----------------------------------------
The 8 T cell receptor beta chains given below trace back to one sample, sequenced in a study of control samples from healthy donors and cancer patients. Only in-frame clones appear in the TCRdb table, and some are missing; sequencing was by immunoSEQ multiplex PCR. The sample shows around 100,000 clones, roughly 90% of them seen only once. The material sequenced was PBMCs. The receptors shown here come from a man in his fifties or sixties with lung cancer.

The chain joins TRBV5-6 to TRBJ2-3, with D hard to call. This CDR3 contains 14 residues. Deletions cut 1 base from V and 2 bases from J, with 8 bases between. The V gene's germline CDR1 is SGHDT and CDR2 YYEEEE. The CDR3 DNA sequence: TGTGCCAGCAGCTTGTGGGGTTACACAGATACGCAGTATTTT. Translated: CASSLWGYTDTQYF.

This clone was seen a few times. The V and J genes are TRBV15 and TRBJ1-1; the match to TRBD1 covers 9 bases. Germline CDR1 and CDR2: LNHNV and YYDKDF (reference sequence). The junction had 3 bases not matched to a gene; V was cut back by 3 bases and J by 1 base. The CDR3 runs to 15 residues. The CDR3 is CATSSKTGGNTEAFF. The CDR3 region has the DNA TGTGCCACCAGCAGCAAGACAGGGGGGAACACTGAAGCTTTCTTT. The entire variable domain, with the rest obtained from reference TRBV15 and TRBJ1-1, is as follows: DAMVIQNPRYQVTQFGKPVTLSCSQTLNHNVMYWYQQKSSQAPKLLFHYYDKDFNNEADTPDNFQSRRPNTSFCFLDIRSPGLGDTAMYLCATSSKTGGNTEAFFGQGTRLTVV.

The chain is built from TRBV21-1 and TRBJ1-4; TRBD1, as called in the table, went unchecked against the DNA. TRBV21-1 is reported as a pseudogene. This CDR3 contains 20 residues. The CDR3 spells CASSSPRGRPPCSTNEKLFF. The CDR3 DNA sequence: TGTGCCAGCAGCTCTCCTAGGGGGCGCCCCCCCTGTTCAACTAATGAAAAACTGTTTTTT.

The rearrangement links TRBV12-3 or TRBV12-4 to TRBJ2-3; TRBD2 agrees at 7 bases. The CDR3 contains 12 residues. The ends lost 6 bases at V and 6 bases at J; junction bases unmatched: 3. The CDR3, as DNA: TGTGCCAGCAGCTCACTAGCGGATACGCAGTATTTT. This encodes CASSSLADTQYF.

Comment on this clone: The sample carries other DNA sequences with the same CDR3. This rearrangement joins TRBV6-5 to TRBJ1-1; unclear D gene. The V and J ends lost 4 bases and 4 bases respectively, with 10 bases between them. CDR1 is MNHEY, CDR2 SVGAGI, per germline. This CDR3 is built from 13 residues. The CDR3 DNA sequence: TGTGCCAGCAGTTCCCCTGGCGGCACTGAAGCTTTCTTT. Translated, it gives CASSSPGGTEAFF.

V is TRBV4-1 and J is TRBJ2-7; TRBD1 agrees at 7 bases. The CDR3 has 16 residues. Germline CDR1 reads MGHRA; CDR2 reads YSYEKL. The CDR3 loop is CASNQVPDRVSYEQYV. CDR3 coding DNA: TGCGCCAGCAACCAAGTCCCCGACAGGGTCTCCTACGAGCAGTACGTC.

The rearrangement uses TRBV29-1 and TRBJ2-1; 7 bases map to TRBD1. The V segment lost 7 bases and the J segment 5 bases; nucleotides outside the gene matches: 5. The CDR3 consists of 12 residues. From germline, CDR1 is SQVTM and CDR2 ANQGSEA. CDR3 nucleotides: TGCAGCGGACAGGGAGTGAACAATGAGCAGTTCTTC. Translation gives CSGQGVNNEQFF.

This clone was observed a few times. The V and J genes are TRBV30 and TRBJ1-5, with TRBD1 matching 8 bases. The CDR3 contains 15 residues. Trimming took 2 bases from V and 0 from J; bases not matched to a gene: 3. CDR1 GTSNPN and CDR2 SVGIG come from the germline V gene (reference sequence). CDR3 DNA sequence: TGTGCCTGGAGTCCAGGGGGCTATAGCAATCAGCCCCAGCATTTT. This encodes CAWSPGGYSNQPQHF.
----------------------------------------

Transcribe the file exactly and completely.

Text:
The 8 T cell receptor beta chains given below trace back to one sample, sequenced in a study of control samples from healthy donors and cancer patients. Only in-frame clones appear in the TCRdb table, and some are missing; sequencing was by immunoSEQ multiplex PCR. The sample shows around 100,000 clones, roughly 90% of them seen only once. The material sequenced was PBMCs. The receptors shown here come from a man in his fifties or sixties with lung cancer.

The chain joins TRBV5-6 to TRBJ2-3, with D hard to call. This CDR3 contains 14 residues. Deletions cut 1 base from V and 2 bases from J, with 8 bases between. The V gene's germline CDR1 is SGHDT and CDR2 YYEEEE. The CDR3 DNA sequence: TGTGCCAGCAGCTTGTGGGGTTACACAGATACGCAGTATTTT. Translated: CASSLWGYTDTQYF.

This clone was seen a few times. The V and J genes are TRBV15 and TRBJ1-1; the match to TRBD1 covers 9 bases. Germline CDR1 and CDR2: LNHNV and YYDKDF (reference sequence). The junction had 3 bases not matched to a gene; V was cut back by 3 bases and J by 1 base. The CDR3 runs to 15 residues. The CDR3 is CATSSKTGGNTEAFF. The CDR3 region has the DNA TGTGCCACCAGCAGCAAGACAGGGGGGAACACTGAAGCTTTCTTT. The entire variable domain, with the rest obtained from reference TRBV15 and TRBJ1-1, is as follows: DAMVIQNPRYQVTQFGKPVTLSCSQTLNHNVMYWYQQKSSQAPKLLFHYYDKDFNNEADTPDNFQSRRPNTSFCFLDIRSPGLGDTAMYLCATSSKTGGNTEAFFGQGTRLTVV.

The chain is built from TRBV21-1 and TRBJ1-4; TRBD1, as called in the table, went unchecked against the DNA. TRBV21-1 is reported as a pseudogene. This CDR3 contains 20 residues. The CDR3 spells CASSSPRGRPPCSTNEKLFF. The CDR3 DNA sequence: TGTGCCAGCAGCTCTCCTAGGGGGCGCCCCCCCTGTTCAACTAATGAAAAACTGTTTTTT.

The rearrangement links TRBV12-3 or TRBV12-4 to TRBJ2-3; TRBD2 agrees at 7 bases. The CDR3 contains 12 residues. The ends lost 6 bases at V and 6 bases at J; junction bases unmatched: 3. The CDR3, as DNA: TGTGCCAGCAGCTCACTAGCGGATACGCAGTATTTT. This encodes CASSSLADTQYF.

Comment on this clone: The sample carries other DNA sequences with the same CDR3. This rearrangement joins TRBV6-5 to TRBJ1-1; unclear D gene. The V and J ends lost 4 bases and 4 bases respectively, with 10 bases between them. CDR1 is MNHEY, CDR2 SVGAGI, per germline. This CDR3 is built from 13 residues. The CDR3 DNA sequence: TGTGCCAGCAGTTCCCCTGGCGGCACTGAAGCTTTCTTT. Translated, it gives CASSSPGGTEAFF.

V is TRBV4-1 and J is TRBJ2-7; TRBD1 agrees at 7 bases. The CDR3 has 16 residues. Germline CDR1 reads MGHRA; CDR2 reads YSYEKL. The CDR3 loop is CASNQVPDRVSYEQYV. CDR3 coding DNA: TGCGCCAGCAACCAAGTCCCCGACAGGGTCTCCTACGAGCAGTACGTC.

The rearrangement uses TRBV29-1 and TRBJ2-1; 7 bases map to TRBD1. The V segment lost 7 bases and the J segment 5 bases; nucleotides outside the gene matches: 5. The CDR3 consists of 12 residues. From germline, CDR1 is SQVTM and CDR2 ANQGSEA. CDR3 nucleotides: TGCAGCGGACAGGGAGTGAACAATGAGCAGTTCTTC. Translation gives CSGQGVNNEQFF.

This clone was observed a few times. The V and J genes are TRBV30 and TRBJ1-5, with TRBD1 matching 8 bases. The CDR3 contains 15 residues. Trimming took 2 bases from V and 0 from J; bases not matched to a gene: 3. CDR1 GTSNPN and CDR2 SVGIG come from the germline V gene (reference sequence). CDR3 DNA sequence: TGTGCCTGGAGTCCAGGGGGCTATAGCAATCAGCCCCAGCATTTT. This encodes CAWSPGGYSNQPQHF.